resolutions, which were adopted unanimously.
Whereas, We have as a nation, in-less than one
century, risen from thirteen small and thiuly settled
mates, to thirty wealthy and populous ones. with ev
tensive territories, and from three to twenty mil ,
lions of inhabitants, extending our borders from the
Canadas to the Gulf of Alexico, and from the Atlan
tic to the Pacific oceans. with every variety=of so!
anti climate : .and our boasted institutions oCpoliti
cat, civil and religious liberty, and equal .rights.
Mastriping ail former exampiis of prosperity. • And
we Lave held out the offer and encouragement to
the poor the oppresseiland the downiden of cv
err civilized nation on the Globe to migrate hither
to our asylum from tyranny and oppression, and
held out the cheering assurance that ours is a land
of liberty, and unfurled our national banner as a.
beacon, both to tile oppressor . and the oppressed,
of admonition to the one and encouragement to the
. And Where .s, We are now engaged in a for.
eign war, Nra4ed against us by a neighborina
lion, for making a treaty with Texas, another sov
ereign and independent nation, and by an amica
ble agreement annexing their territory to the I . :lee:I
States. And whereas, this war iselieerinlly, brave
ly, and victoriously carried on by the united blood
and treasure of the whole Nation. no:a abstandina
the earnest efforts of the friends of Mexico, both
that and this country.
And Whereas, the territories of the:T.nnisiana
purchase from France, the Florida purchase Man
Spain, and the Texian annexation I , y the men qi
Texas, were all slave territories when we ohntirn d
them. and the United States government has not
interfered with their " peculiar instautions."except
int; the small portion north of 36° 30' north latitude.
And whereas, we have reached anti acquired the
utmost extent of Slate tetritory On the continent,
and the north cheerfully and willint;ly contributed
her full share for the obtaining Of the same.
And Whereas, We believe that we are about to
obtain territory from Mexico, from which the
Ftitution of 'Lavery has been extinguished. and
which is now frA". 4
territory. • •
Therefore Resolved. That our devout thanl:F.
dun milt° Great Author of all rood. for the,stOal
hlessings bestowed upon us as a nation from me
commencement of our 'national evi,teilye to tl:e
present time, for our pre4ent prosperity, •and
eiativ.lor the unparalleled sureess of our I,rethrel
and friends now enraged in the war in Mexico.
Resolved : That it would be an act of wanton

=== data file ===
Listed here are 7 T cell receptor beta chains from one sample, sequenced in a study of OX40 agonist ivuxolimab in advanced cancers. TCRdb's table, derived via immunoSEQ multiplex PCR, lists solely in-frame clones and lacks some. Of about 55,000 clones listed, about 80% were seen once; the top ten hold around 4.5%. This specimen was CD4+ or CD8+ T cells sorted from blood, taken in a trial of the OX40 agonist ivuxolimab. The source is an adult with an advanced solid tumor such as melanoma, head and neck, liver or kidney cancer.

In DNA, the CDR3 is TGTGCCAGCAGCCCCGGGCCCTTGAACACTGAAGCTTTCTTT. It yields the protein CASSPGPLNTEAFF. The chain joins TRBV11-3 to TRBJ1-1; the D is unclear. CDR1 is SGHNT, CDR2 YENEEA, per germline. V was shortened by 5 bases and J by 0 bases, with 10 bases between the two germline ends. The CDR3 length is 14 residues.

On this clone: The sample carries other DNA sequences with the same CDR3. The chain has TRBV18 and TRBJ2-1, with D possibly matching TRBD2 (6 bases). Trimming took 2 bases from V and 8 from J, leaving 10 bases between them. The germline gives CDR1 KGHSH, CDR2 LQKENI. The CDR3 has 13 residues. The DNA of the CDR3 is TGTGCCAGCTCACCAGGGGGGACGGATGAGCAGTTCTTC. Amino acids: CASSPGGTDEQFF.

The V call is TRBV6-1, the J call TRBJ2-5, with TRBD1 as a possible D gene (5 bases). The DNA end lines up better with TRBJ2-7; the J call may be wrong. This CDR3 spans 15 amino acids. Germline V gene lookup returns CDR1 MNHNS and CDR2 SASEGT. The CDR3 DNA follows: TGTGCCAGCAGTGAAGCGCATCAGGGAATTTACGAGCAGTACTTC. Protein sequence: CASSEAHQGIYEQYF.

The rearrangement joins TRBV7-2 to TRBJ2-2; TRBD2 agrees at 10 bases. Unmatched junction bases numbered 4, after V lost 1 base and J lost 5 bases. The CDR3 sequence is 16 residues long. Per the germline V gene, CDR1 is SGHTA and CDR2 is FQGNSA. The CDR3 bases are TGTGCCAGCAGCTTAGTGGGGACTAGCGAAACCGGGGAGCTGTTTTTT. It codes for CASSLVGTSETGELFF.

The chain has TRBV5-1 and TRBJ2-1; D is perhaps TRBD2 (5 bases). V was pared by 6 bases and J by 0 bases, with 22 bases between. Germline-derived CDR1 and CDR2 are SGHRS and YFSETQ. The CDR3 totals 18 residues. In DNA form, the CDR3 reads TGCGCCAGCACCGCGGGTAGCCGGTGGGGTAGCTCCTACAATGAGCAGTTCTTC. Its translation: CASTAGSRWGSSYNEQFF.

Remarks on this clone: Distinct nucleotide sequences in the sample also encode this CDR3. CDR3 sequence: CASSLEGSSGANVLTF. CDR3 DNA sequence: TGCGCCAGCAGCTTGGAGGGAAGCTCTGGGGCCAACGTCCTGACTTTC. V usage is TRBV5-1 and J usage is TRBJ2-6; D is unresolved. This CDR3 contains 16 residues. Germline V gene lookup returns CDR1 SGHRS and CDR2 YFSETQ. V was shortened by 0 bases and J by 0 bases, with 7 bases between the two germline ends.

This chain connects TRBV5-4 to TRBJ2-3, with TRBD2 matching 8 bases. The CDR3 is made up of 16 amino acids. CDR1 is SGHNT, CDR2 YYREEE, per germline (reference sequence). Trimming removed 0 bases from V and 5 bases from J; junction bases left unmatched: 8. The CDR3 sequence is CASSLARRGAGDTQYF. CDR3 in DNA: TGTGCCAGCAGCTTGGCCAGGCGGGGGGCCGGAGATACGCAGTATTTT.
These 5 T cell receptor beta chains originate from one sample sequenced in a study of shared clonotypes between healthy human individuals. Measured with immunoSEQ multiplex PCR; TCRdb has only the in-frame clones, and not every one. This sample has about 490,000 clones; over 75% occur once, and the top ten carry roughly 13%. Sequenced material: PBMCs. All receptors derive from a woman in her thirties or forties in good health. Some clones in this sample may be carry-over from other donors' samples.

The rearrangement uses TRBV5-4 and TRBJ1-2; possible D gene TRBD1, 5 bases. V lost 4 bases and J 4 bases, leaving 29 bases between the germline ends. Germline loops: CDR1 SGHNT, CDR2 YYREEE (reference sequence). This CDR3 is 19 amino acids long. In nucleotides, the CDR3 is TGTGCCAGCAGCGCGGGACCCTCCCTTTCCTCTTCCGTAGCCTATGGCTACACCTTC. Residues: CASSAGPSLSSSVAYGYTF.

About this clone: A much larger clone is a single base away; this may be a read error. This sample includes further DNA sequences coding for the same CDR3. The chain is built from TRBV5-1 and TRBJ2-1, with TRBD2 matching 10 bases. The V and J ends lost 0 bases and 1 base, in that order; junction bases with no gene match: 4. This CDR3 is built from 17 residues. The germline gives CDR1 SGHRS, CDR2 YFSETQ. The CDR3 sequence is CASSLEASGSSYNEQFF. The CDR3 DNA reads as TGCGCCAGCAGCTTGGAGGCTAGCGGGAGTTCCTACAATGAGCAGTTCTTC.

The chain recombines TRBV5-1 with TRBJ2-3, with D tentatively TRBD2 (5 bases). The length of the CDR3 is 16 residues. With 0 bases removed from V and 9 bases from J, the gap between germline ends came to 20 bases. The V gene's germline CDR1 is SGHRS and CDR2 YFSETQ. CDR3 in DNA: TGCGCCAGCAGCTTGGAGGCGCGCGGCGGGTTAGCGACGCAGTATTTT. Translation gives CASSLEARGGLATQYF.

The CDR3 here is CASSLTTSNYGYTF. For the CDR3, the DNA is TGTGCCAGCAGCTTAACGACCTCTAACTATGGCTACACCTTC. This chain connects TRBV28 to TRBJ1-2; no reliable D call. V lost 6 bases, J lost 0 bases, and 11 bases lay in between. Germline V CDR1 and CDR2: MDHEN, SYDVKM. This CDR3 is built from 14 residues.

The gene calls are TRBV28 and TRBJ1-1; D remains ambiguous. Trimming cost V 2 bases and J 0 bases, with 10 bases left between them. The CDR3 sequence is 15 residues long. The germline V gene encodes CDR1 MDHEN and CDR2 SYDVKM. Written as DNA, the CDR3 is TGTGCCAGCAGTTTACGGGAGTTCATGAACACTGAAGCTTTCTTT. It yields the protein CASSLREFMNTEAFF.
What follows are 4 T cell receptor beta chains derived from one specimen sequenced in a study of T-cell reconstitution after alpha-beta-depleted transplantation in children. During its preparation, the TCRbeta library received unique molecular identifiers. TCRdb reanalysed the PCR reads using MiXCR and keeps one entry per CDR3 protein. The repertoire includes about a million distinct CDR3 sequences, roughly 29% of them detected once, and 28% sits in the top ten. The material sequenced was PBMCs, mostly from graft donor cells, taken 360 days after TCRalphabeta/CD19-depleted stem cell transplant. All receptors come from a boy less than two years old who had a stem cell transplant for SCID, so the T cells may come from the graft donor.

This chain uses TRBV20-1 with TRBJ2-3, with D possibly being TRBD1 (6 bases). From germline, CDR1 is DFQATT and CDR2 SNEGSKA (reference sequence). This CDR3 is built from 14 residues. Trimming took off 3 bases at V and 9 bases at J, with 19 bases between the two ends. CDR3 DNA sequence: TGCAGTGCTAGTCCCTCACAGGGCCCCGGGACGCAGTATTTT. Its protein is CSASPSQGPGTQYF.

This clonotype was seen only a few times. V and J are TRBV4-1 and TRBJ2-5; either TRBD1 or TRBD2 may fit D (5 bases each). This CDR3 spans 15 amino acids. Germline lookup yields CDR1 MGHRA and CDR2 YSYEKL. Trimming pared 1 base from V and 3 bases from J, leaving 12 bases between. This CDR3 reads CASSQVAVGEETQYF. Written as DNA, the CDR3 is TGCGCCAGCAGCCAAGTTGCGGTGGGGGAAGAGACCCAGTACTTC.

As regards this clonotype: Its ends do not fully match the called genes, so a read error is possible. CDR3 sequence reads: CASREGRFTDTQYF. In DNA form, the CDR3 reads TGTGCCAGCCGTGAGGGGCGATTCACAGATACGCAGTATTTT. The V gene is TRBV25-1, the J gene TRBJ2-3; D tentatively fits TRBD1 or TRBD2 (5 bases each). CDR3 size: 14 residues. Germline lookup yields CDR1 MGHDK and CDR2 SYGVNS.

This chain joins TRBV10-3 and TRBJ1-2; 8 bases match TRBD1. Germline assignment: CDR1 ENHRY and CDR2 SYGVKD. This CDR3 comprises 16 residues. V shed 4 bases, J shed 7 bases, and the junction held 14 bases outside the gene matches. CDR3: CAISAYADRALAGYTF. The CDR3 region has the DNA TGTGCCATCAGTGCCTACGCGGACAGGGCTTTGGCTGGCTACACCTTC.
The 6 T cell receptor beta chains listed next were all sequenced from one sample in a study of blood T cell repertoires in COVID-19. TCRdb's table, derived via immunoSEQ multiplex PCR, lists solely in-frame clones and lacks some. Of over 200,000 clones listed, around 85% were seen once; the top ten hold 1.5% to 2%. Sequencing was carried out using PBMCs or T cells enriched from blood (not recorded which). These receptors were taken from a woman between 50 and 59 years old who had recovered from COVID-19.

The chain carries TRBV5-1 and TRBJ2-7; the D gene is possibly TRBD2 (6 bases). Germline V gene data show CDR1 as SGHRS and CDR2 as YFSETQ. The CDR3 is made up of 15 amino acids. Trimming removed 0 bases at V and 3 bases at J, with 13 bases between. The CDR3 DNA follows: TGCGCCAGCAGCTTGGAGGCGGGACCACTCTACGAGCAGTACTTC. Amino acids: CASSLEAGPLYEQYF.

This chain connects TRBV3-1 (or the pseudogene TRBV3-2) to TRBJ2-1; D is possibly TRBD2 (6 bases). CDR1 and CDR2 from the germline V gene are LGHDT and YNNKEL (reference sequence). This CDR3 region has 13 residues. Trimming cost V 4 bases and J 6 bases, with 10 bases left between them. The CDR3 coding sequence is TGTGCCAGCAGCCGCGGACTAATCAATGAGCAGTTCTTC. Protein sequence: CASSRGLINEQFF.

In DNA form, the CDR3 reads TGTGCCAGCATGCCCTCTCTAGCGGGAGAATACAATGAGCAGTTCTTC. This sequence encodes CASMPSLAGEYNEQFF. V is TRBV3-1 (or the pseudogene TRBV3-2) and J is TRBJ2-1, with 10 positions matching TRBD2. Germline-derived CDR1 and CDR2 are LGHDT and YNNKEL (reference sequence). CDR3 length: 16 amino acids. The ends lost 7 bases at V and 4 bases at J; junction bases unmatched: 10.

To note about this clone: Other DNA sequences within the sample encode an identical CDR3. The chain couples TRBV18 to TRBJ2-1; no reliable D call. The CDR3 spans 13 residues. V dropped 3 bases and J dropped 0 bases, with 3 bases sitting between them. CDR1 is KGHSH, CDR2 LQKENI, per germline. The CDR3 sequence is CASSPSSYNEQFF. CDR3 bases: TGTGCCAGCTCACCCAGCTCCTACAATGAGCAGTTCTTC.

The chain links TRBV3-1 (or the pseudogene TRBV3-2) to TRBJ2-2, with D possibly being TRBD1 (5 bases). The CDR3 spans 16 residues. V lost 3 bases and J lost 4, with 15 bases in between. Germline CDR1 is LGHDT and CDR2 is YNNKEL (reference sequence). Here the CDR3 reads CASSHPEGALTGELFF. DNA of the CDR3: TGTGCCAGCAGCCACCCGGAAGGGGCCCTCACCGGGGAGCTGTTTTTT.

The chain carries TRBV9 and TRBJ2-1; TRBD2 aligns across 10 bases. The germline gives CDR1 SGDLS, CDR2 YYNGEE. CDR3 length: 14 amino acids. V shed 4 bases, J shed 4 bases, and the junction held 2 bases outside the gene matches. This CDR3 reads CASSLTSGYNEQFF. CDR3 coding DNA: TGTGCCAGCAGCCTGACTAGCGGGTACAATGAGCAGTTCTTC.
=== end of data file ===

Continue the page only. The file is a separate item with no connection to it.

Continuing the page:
justice to the citizens of free states, to enlarze
borders of slavery by establishing it in !otnlor . !
now free, or permitting it to be eStablished 01m-co!
Resolved, That while we give our cordial a:.l
hearty support to the principles of the Wilma -
riso, prohibiting the introtinctiow of slavery VII,
racily now free : .we diiiavow and Will loreqer
pose the principles of political ritiolitionisin.
seeks to intelere with the institution of slaver
;he states u here it alre - ady exists.
' .Resolved. That we give a hearty appro‘ "?'"'
acts of the lion. PArtn %Vivito; our rt•pteiwilt:itit...
itt Congress. on the Oregon Bouniary question, Ml
the Tariff of 18-16, on the granting of men lehl 100'
ney to carry on the war, ou his Pro% is(' and on 10:
proposition to levy a Direct tax fur the siyon ofte
war, and the liquidation of the war debt. beficv,inz
it right. “to pay as we go," and that in him we
recognize an advocate who is able and willing,. aria
who dare represent us honestly and fairly. anti "`'.
will sustain him while he supports the principle ,, • l
Democracy, whatever 'nay be the consciinenciN.
Res°!rid; That high asive hOld the Washin'=" l
Union and Pennsylvanian, we must acknowh -, lv
they have loWered themselves . in our egima:mt
by their unwarranted attacks upon our high.rm , / ,1-
ed and n •Ne ant honest-hearted representative tc
!inn. David IV ihnot.
Resolved, That we heartily concur in the - ,:r' ,l
leading measnresot the Na'ioual ,
Resolved, That in Francis R. Shank' we,r
nize as able and honest a Governor as
ma ever berated.
Resolved, That we are. second to none. in e'
attachn.ents to Dontoeratie men and rrtea...are.. •L
• s a ptoof moor I rueltear tt,lott,s to tl e '
Wr refer te the rea h 51)1011:1.